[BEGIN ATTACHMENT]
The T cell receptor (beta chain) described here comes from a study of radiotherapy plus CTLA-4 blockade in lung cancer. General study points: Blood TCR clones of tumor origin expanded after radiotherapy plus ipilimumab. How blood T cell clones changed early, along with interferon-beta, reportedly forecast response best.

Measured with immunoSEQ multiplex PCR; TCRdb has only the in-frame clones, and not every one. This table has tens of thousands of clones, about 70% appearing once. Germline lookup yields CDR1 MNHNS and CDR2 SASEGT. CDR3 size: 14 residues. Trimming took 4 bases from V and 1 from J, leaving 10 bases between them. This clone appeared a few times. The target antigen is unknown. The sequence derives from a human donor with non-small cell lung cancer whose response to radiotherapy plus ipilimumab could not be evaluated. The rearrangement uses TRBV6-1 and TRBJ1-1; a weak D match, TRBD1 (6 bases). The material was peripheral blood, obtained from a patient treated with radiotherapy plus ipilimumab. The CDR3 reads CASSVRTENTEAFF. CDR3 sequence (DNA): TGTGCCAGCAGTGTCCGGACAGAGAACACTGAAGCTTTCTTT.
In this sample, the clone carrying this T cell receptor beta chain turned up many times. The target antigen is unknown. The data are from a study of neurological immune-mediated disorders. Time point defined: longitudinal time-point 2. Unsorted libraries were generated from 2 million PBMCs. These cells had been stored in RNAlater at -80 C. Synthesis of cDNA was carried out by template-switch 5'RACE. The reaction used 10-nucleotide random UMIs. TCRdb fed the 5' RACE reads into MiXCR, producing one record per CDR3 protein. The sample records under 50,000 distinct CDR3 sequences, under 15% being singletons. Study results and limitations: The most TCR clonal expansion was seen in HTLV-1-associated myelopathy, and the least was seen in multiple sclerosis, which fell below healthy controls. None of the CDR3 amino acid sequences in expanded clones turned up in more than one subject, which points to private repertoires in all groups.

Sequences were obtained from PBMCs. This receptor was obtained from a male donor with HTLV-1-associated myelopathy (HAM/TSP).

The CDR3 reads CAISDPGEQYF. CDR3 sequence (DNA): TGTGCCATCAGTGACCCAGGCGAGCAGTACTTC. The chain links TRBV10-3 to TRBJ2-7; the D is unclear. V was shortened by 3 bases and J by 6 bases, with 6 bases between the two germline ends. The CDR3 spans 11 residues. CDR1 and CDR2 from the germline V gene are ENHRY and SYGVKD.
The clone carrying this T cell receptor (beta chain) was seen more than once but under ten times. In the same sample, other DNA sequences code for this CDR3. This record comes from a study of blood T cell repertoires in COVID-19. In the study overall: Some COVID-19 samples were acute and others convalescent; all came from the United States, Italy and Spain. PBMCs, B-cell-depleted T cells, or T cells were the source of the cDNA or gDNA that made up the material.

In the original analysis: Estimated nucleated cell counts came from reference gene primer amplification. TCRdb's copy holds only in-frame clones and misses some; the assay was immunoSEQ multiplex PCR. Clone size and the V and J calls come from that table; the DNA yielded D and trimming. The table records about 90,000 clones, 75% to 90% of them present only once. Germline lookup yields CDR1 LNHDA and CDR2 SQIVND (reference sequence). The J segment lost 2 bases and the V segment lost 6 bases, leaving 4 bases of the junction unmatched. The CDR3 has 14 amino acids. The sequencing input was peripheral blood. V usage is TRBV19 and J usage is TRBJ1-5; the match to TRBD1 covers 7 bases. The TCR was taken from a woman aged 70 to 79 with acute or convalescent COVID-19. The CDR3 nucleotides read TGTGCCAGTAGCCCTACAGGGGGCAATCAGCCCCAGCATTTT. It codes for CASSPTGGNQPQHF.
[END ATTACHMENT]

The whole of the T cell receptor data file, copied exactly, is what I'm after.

The T cell receptor (beta chain) described here comes from a study of radiotherapy plus CTLA-4 blockade in lung cancer. General study points: Blood TCR clones of tumor origin expanded after radiotherapy plus ipilimumab. How blood T cell clones changed early, along with interferon-beta, reportedly forecast response best.

Measured with immunoSEQ multiplex PCR; TCRdb has only the in-frame clones, and not every one. This table has tens of thousands of clones, about 70% appearing once. Germline lookup yields CDR1 MNHNS and CDR2 SASEGT. CDR3 size: 14 residues. Trimming took 4 bases from V and 1 from J, leaving 10 bases between them. This clone appeared a few times. The target antigen is unknown. The sequence derives from a human donor with non-small cell lung cancer whose response to radiotherapy plus ipilimumab could not be evaluated. The rearrangement uses TRBV6-1 and TRBJ1-1; a weak D match, TRBD1 (6 bases). The material was peripheral blood, obtained from a patient treated with radiotherapy plus ipilimumab. The CDR3 reads CASSVRTENTEAFF. CDR3 sequence (DNA): TGTGCCAGCAGTGTCCGGACAGAGAACACTGAAGCTTTCTTT.
In this sample, the clone carrying this T cell receptor beta chain turned up many times. The target antigen is unknown. The data are from a study of neurological immune-mediated disorders. Time point defined: longitudinal time-point 2. Unsorted libraries were generated from 2 million PBMCs. These cells had been stored in RNAlater at -80 C. Synthesis of cDNA was carried out by template-switch 5'RACE. The reaction used 10-nucleotide random UMIs. TCRdb fed the 5' RACE reads into MiXCR, producing one record per CDR3 protein. The sample records under 50,000 distinct CDR3 sequences, under 15% being singletons. Study results and limitations: The most TCR clonal expansion was seen in HTLV-1-associated myelopathy, and the least was seen in multiple sclerosis, which fell below healthy controls. None of the CDR3 amino acid sequences in expanded clones turned up in more than one subject, which points to private repertoires in all groups.

Sequences were obtained from PBMCs. This receptor was obtained from a male donor with HTLV-1-associated myelopathy (HAM/TSP).

The CDR3 reads CAISDPGEQYF. CDR3 sequence (DNA): TGTGCCATCAGTGACCCAGGCGAGCAGTACTTC. The chain links TRBV10-3 to TRBJ2-7; the D is unclear. V was shortened by 3 bases and J by 6 bases, with 6 bases between the two germline ends. The CDR3 spans 11 residues. CDR1 and CDR2 from the germline V gene are ENHRY and SYGVKD.
The clone carrying this T cell receptor (beta chain) was seen more than once but under ten times. In the same sample, other DNA sequences code for this CDR3. This record comes from a study of blood T cell repertoires in COVID-19. In the study overall: Some COVID-19 samples were acute and others convalescent; all came from the United States, Italy and Spain. PBMCs, B-cell-depleted T cells, or T cells were the source of the cDNA or gDNA that made up the material.

In the original analysis: Estimated nucleated cell counts came from reference gene primer amplification. TCRdb's copy holds only in-frame clones and misses some; the assay was immunoSEQ multiplex PCR. Clone size and the V and J calls come from that table; the DNA yielded D and trimming. The table records about 90,000 clones, 75% to 90% of them present only once. Germline lookup yields CDR1 LNHDA and CDR2 SQIVND (reference sequence). The J segment lost 2 bases and the V segment lost 6 bases, leaving 4 bases of the junction unmatched. The CDR3 has 14 amino acids. The sequencing input was peripheral blood. V usage is TRBV19 and J usage is TRBJ1-5; the match to TRBD1 covers 7 bases. The TCR was taken from a woman aged 70 to 79 with acute or convalescent COVID-19. The CDR3 nucleotides read TGTGCCAGTAGCCCTACAGGGGGCAATCAGCCCCAGCATTTT. It codes for CASSPTGGNQPQHF.